Lisa Miller on Depression and Spiritual Awakening: Two Sides of One Door at TEDxTeachersCollege – Transcript
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Lisa Miller, Ph.D. – Professor and Director of the Clinical Psychology Program
In the dark of the night, 4 a.m., I look over and my husband’s not there. I look further, and I find him flat on his back, looking at the ceiling, arms out. “Our lives are hollow and meaningless without children.”
It had been two-and-a-half years of hopes and prayers and failed fertility treatments. No one had come. And the despair that ripped through our hearts woke us night after night — to the point where friends and family called just to see how we were doing. Because we so clearly were depressed.
As a clinical psychologist and scientist, I had been trained to see that depression is a disease. Much like cancer or diabetes, depression as a disease had symptoms of despair and isolation. And yet that simply did not explain the road we were traveling, nor did it explain the depression that follows loss of a spouse, miscarriage, trauma, or the natural transitions sophomore slump, mid-life crisis, portholes in passages — chapter breaks that seemed core to who we are — were not aberrant illnesses. They were not diseases.
And so my husband and I continued with each cycle ending in a disappointment that felt like a funeral. And as we continued down our road of trials, we started ever so gradually, over months and years to open our eyes from a dark and isolated place, quite alone, to a place where we started to hear the guidance of helpers and healers: the folks who, on the Appalachian Trail, through hikers called “trail angels” for bringing food and water when they need it most. Our trail angels brought what we needed most: wisdom and guidance.
So one day I came home after yet another in vitro with the haunting feeling as I drove my car that this too was a failure. And sure enough, as I stepped to the door, the evidence was incontrovertible. A tiny dead duck embryo lay on my threshold. And I knew it was not possible the embryo in me was alive.
And so I went to bed and had a long depressing nap to awake — (knocking sound) to a duck — the mama duck, who had lost her aspirational baby. And the mama duck was persistent. I thought what would the duck want with me. (knocking sound) She wanted to come towards me. And as I opened the door, I saw she had brought me a gift — the most precious thing in the world to her. She had brought me a plump, juicy worm. Mama duck and I, there we were, two aspirational mothers, not alone. Not alone because duck and I were side by side, and not alone because of the great force that brought duck.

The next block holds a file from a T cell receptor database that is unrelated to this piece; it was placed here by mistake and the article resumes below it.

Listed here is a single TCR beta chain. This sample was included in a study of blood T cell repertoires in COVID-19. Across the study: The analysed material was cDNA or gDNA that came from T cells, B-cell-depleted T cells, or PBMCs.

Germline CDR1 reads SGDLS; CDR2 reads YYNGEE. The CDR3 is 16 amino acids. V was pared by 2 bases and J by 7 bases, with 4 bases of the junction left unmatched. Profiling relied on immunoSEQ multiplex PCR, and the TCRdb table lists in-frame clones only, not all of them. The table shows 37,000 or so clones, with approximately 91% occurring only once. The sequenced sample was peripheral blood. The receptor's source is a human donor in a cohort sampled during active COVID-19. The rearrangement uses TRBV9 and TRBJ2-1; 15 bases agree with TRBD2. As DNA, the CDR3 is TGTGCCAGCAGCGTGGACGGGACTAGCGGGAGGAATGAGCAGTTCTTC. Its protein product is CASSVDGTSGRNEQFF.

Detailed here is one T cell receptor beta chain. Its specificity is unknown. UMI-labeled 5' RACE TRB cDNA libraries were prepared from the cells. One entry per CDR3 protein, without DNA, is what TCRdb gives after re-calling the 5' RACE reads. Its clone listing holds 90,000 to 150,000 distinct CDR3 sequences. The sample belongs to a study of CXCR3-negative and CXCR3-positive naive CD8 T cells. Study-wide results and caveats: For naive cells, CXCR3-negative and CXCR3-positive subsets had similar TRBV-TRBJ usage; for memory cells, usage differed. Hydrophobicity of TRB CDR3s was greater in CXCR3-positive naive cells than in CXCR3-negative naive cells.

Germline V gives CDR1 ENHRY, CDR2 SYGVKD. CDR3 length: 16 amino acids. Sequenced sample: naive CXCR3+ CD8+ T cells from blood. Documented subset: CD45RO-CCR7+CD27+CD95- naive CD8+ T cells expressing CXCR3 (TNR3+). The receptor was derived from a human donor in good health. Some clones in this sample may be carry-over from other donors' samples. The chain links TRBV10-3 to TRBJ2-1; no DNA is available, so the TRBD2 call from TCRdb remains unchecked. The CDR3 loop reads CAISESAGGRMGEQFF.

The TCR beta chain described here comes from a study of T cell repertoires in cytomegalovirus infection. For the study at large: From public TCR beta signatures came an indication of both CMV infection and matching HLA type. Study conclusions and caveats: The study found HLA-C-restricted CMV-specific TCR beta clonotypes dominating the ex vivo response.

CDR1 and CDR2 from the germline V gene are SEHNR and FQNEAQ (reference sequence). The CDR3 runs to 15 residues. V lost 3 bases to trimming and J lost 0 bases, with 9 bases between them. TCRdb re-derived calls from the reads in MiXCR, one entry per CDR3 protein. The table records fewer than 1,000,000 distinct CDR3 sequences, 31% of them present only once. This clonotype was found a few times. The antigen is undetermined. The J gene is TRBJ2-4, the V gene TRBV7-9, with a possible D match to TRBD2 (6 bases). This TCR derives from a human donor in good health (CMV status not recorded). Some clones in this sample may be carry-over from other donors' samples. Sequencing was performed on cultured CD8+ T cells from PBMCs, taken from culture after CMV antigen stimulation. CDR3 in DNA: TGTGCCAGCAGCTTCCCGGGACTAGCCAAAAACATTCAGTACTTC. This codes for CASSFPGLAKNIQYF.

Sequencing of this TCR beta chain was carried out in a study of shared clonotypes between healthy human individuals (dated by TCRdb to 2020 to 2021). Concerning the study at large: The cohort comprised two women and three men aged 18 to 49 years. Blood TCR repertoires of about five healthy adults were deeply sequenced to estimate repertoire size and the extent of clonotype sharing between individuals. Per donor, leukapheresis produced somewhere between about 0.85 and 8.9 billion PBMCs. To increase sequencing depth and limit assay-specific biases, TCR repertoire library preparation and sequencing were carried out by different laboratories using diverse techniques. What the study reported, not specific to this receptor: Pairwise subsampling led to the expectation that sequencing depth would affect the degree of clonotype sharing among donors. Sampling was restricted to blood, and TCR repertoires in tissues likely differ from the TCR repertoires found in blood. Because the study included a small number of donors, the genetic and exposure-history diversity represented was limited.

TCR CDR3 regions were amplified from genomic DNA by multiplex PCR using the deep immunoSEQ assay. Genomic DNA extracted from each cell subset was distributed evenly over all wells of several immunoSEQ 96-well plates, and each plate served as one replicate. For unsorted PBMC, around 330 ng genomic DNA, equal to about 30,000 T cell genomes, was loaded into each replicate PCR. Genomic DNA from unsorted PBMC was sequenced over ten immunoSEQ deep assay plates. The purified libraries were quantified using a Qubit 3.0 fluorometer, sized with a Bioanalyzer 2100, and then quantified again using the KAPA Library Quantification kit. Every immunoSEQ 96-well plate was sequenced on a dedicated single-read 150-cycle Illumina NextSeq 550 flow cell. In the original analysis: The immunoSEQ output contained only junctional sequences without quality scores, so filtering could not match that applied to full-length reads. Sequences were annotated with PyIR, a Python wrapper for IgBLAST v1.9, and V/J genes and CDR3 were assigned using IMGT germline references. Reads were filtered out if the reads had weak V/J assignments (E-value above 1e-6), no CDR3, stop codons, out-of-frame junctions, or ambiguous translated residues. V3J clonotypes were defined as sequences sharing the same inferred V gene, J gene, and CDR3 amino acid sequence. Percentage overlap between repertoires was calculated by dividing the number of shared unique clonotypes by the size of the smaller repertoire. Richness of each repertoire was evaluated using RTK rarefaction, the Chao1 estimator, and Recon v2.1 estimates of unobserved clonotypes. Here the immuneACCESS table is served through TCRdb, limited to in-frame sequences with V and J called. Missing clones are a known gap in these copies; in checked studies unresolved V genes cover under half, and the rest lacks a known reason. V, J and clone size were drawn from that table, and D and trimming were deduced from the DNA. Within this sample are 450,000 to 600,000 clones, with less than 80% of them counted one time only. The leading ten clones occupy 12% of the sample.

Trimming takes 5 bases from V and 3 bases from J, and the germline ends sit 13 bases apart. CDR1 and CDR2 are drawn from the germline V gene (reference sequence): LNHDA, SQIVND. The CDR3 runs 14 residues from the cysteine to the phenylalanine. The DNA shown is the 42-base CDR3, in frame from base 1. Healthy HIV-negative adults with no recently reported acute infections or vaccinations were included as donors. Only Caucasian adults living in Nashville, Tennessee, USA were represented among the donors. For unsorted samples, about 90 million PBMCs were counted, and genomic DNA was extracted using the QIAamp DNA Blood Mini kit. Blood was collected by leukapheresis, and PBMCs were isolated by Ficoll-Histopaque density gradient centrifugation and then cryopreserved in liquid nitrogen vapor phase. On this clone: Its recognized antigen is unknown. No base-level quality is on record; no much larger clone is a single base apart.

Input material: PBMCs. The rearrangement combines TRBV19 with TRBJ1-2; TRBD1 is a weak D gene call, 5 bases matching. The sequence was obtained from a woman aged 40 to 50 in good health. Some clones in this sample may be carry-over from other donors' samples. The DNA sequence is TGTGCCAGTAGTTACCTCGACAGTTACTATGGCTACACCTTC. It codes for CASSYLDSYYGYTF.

And so, too, through that force came the guy on the bus. And the guy on the bus winked, leaned over, and said, “You seem like just type of mother that would go all around the world adopting all types of kids,” opening up that new possibility.
Listening to the helpers and healers opened my awareness, so that the next time I was woken in the night was not by the rip of depression, but by a great and clearly sacred presence — a presence with a love so great and a gravitas that I sat up.
And the presence said, “If you were pregnant, would you adopt?”
And I said something so awesome and great: the truth, which was, “No”. But I also knew that this journey was more than a disease, and that this depression was opening the door on a path of “becoming” – a spiritual path.
Continuing down this path, I wanted that baby. It was great that I was on a spiritual path, but I wanted that baby. And so we didn’t quit. Up and down the East Coast to the best IVF labs in the country. We went so far as to find the team that invented IVF, and sitting there in solidarity on bed rest with my spouse, we found that the remote was stuck in our hotel room on one channel — one interminable documentary, four hours of a little boy — a little boy who stood in a garbage dump alone, and said, “I don’t care that I’m poor. I don’t care that I can’t go to school. But it hurts so much to not be loved that I sniff glue to make the pain go away.”
And lying there in our multiple rounds of IVF, my husband and I looked at each other. And he said it first. We knew there was a child out there for us. We made our way to a wise woman and hovered around her table, the daughter of a once clergyman. She looked at us and said, “Frankly, what is it that you are looking for in your child?”
And I leaned in and said, “Well, I don’t care if this is a boy or a girl. I don’t care what race this child is. Just please, a child who can love.”
And my husband jumped in and he said, “Well yes, all that, but kind of a girl.”
What we knew in common was that the voice that said you will never be parents, the voice that came from being alone in darkness was now a voice that said parenting is love. It hurts so much to not be loved. All he wanted was a mom, all I wanted was a child. What would have made us family was love. Parenting was love.
This was depression as a portal to a world of connection, a world of love, a world in which we walk a spiritual path. This was depression as only one side of the door. And on the other side of the door was illumination, warmth, light, and spiritual path, a spiritual passage.
Now, as a clinical scientist, it was clear to me that anything true through yet another human lense of knowing can be again shown. The certainty I had that depression and spirituality are two sides of one door seemed well within reach of science. And so my lab, together with that of Myrna Weissman and Brad Peterson and Rafi Bancell, did the science: two sides of one door — where is it in the brain? Where is depression as the portal of the spiritual path, not the disease? And we found it.